Santa Fe National Forest
The Santa Fe National Forest encompasses 1,580,969 acres in two divisions. East of the Rio Grande the southern Sangre de Cristo (Blood of Christ) Mountains dominate the Pecos Division. These mountains are crowned by the spectacular Pecos Wilderness, where 13,101-foot Truchas Peak shares winter snows with other lofty spires. Here in the headwaters of the Pecos River are great scenery, magnificent forests of aspen, pine, fir and spruce, big and small game, and many trout streams. Sloping gradually southward, the Pecos Division is some 50 miles long and 25 miles wide. It includes the popular Santa Fe Ski Basin in the west and, farther south, historic Glorieta Pass and the old Santa Fe Trail.
Across the Rio Grande to the west lie a cluster of ranges including the Jemez Mountains, which rise to nearly 12,000 feet at the summit of Chicoma Peak. Scattered through these mountains are extensive private holdings as well as the nuclear research facilities at Los Alamos, several Indian pueblos and the National Monument, but most of the land is within the Jemez Division of the Santa Fe National Forest. The predominant geographical feature is the volcanic caldera indicated by the Valle Grande and the definite ring of mountains surrounding the valley.
The forest contains the headwaters of Pecos, Jemez, and Gallinas Rivers along with numerous mountain streams, and lakes. The forest includes the Rio Chama, E. Fork of the Jemez, and Pecos River, which are now part of the congressionally designated Wild & Scenic River program.
Tourism, timber, and domestic cattle production are the mainstays of the north-central New Mexico economy and all are largely keyed to the resources of the National Forests.
The Santa Fe National Forest offers unlimited recreational opportunities in any season. The magnificent mountain scenery and cool summer temperatures lure vacationers to enjoy the peace and quiet for fishing, hunting, camping, and hiking.
Meandering through the Forest are 1,000 miles of mapped trails. There are 400 miles of fishing streams and several more remote high-country lakes. Winter sports activities at Santa Fe Ski Basin include skiing, snowshoeing, and snowmobiling. Autumn adds a special but fleeting dimension in the golden sea of aspen leaves as the forest prepares for winter.
Scenic drives in the forest include NM 4, 126, and 96 in the Jemez Mountains and 63 up Pecos River to Cowles; also Gallinas Canyon west of Las Vegas and Santa Fe Ski Area (475) out of Santa Fe, which is a designated scenic byway.
There are 1,002 miles of trails, some maintained by volunteer groups. Opportunities abound for hiking, horseback riding, trail-biking, and four-wheel-drive exploring.
Many summer hiking trails become cross-country ski and snowmobile trails in winter. Lake Katherine is a challenging day hike in the Pecos Wilderness outside Santa Fe.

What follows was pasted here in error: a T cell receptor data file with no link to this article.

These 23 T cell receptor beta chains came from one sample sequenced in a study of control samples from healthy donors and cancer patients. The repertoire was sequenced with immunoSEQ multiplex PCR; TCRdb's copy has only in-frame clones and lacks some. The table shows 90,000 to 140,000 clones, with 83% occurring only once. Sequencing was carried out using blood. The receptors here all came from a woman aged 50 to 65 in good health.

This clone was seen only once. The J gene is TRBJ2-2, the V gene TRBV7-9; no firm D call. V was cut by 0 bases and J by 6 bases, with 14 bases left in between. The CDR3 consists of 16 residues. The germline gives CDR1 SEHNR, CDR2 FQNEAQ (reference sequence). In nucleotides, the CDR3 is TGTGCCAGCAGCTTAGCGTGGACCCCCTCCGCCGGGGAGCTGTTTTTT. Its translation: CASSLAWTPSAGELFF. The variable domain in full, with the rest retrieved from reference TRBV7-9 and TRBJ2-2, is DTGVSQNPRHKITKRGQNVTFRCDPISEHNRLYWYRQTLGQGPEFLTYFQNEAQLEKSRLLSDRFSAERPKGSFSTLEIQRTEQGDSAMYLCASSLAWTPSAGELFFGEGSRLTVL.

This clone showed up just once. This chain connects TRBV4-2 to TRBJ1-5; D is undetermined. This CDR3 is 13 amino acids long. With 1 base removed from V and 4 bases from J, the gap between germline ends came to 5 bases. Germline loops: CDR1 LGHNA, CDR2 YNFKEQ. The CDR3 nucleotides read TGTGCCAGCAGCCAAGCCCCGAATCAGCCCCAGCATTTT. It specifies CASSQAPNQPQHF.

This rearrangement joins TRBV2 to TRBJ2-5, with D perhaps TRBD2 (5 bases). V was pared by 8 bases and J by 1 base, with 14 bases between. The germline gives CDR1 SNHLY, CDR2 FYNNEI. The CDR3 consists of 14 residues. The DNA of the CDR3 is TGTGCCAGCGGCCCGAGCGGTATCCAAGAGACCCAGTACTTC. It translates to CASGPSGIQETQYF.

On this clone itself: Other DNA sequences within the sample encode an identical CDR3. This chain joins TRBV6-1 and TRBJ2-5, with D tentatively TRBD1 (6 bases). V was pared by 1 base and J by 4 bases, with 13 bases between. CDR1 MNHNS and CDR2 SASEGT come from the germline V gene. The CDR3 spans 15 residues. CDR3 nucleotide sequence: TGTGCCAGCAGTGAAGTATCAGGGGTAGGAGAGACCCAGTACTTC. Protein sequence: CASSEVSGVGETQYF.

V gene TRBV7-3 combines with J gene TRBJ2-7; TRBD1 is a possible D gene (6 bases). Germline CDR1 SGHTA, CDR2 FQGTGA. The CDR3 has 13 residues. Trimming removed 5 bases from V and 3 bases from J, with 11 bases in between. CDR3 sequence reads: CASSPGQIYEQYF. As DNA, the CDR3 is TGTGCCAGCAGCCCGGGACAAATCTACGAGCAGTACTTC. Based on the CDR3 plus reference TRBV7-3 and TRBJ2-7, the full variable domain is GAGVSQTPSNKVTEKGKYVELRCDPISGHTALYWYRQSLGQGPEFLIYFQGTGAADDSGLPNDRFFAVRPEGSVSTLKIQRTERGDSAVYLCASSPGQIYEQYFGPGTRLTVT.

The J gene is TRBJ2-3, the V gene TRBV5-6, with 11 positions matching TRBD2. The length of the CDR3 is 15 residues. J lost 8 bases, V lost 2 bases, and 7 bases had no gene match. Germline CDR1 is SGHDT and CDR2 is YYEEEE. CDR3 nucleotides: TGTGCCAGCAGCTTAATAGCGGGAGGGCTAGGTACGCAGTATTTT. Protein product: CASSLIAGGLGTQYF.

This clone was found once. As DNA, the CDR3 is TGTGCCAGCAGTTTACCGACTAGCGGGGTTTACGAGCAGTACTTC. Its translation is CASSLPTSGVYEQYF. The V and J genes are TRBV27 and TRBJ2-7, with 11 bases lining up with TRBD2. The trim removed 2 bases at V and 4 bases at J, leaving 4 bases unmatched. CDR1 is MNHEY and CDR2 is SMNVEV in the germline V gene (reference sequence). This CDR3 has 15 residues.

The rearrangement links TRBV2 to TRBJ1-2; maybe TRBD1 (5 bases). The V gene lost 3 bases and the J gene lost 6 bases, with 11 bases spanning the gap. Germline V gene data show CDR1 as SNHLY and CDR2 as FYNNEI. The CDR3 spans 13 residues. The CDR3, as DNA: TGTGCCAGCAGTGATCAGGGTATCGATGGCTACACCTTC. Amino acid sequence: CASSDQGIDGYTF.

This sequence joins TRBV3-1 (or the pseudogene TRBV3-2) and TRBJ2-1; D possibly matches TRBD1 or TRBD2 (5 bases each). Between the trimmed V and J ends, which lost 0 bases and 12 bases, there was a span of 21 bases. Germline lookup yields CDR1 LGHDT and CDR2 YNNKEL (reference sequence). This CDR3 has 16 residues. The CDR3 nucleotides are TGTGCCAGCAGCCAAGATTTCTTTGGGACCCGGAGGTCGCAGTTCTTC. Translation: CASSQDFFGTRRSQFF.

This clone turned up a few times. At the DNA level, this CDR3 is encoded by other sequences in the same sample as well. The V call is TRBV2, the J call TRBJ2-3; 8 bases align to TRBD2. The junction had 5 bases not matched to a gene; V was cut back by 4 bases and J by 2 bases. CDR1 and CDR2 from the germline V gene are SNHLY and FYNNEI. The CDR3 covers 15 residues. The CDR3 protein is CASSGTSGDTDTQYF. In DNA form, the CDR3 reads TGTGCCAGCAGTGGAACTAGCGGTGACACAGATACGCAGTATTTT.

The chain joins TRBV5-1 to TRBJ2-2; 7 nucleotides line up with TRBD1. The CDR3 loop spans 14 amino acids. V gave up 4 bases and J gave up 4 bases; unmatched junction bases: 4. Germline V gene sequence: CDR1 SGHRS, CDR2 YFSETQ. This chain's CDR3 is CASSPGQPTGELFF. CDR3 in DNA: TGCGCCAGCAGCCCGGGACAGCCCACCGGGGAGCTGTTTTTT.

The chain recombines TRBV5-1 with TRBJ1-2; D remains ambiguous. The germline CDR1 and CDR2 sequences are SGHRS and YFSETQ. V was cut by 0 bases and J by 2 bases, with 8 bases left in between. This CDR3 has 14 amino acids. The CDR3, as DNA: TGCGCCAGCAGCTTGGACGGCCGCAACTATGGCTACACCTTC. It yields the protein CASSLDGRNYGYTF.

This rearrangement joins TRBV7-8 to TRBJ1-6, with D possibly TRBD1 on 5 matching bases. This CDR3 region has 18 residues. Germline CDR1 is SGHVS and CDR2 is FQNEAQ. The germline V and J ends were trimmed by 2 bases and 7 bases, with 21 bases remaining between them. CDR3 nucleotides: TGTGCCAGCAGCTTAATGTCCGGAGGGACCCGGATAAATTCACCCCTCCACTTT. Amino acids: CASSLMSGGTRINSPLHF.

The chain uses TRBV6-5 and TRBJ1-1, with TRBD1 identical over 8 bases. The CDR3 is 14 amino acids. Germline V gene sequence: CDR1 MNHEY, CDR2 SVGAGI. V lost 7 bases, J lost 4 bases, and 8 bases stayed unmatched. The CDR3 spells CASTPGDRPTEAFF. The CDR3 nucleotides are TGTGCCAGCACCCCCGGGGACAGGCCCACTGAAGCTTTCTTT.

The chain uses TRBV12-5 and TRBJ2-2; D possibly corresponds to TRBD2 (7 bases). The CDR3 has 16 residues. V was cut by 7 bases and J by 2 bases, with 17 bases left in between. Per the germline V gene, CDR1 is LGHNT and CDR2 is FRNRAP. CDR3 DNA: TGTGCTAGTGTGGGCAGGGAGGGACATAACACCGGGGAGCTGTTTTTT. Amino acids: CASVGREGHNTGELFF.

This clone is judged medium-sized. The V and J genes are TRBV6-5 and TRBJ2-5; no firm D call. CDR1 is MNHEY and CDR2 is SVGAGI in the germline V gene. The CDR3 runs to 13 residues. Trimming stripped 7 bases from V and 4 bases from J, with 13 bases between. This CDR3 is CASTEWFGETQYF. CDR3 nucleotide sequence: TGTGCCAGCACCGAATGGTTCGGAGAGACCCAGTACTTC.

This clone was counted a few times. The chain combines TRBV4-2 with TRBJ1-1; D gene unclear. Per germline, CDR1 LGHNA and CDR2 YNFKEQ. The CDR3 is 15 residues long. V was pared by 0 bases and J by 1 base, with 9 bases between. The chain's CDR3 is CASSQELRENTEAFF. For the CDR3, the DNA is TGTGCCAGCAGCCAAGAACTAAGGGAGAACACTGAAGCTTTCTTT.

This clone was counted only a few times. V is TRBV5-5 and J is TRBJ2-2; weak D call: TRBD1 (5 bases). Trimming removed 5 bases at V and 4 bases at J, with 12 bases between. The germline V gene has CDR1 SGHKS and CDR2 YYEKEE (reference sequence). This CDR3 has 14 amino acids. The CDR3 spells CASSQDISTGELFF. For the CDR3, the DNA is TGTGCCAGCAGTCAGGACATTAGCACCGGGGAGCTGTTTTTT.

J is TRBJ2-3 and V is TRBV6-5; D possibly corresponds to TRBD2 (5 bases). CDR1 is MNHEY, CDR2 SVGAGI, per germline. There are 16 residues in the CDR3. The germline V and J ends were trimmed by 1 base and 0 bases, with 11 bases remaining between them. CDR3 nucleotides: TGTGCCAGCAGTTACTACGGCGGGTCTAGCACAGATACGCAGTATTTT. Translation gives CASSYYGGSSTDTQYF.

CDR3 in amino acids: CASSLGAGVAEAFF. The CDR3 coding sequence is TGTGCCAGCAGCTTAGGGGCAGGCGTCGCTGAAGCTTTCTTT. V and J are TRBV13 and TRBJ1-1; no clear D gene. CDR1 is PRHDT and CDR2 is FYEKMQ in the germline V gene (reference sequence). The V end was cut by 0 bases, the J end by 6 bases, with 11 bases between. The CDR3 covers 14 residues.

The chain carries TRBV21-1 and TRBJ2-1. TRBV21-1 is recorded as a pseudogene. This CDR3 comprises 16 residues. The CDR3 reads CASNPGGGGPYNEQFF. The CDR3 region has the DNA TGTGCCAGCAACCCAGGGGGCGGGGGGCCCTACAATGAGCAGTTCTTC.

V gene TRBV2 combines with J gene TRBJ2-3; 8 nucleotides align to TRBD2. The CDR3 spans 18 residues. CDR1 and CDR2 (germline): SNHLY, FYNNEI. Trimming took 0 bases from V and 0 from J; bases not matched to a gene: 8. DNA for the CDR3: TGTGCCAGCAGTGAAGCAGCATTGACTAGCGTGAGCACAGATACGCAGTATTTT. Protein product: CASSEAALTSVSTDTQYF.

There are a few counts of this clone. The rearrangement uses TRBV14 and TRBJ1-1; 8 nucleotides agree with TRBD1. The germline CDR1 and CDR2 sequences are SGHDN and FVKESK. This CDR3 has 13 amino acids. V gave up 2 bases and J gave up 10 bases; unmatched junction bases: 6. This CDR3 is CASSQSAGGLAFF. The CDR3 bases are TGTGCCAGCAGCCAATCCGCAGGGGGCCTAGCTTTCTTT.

The Santa Fe Ski Area recently installed new chairlifts, the Super Chief and Easy Street, that will dramatically improve skiing capacity. Skiers will continue to enjoy some of the finest downhill skiing in the U.S., with shorter lift lines and decreased congestion.
There are 291,669 acres of wilderness in the Santa Fe. Wilderness is land set aside as part of wild America, where man is a visitor. The natural environment has not been disturbed and travel is restricted to foot or horseback. No mechanical equipment is allowed. Wilderness areas include the famed 167,000-acre Pecos, San Pedro Parks, Dome, and the Chama River Canyon. Together these areas are a rich, diverse resource, including 13,000-foot alpine peaks, large grassy and aspen filled meadows, streams, rivers, and glacial lakes, dramatic colorful canyons, and a broad range of wildlife, cultural resources, and recreation opportunities.
Presently there are 26 campgrounds, 12 picnic areas, and one scenic overlook on the Santa Fe. In addition, there are countless opportunities for backcountry camping, backpacking, hunting, and fishing. Without a doubt, the Santa Fe offers a variety of experiences for those seeking quality outdoor recreation visits.
Fish and Wildlife
Wide-ranging elevations and vegetation on the Santa Fe provide favorable conditions for a variety of wildlife. Eagles soar among the treeless peaks and rough canyons, while amid the meadows and trees at lower elevations there are elk, black bear, mule deer, and Merriam's turkey. A small herd of Texas white-tailed deer lives in the acre Pecos Wilderness, but seldom are seen. Rocky Mountain Bighorn Sheep may also be found within the Pecos Wilderness area.
Among the small animals of the forest are squirrels and rabbits. Visitors will see many signs of beaverlogging and dam building in the high country and a fortunate few will see marten, mink, and muskrat. Predators include mountain lion, bobcat, coyote, fox, weasel, badger, and raccoon. Game birds include geese, ducks, dusky grouse, Gambel's and scaled quail, bandtailed pigeons, and mourning dove.
The Santa Fe has 620 miles of sparkling clean mountain streams and numerous lakes. Virtually all the perennial streams and lakes support trout. Stocking is carried out periodically by the New Mexico Department of Game and Fish. All hunting and fishing on the National Forests are subject to State game laws. The Forest Service cooperates with the State in habitat improvement work, game and range surveys, and annual hunting plans to keep game animals in balance with the food supply.
Albuquerque, Cuba, Espanola, Las Vegas, Los Alamos, Pecos, and Santa Fe
Details mentioned in this article were accurate at the time of publication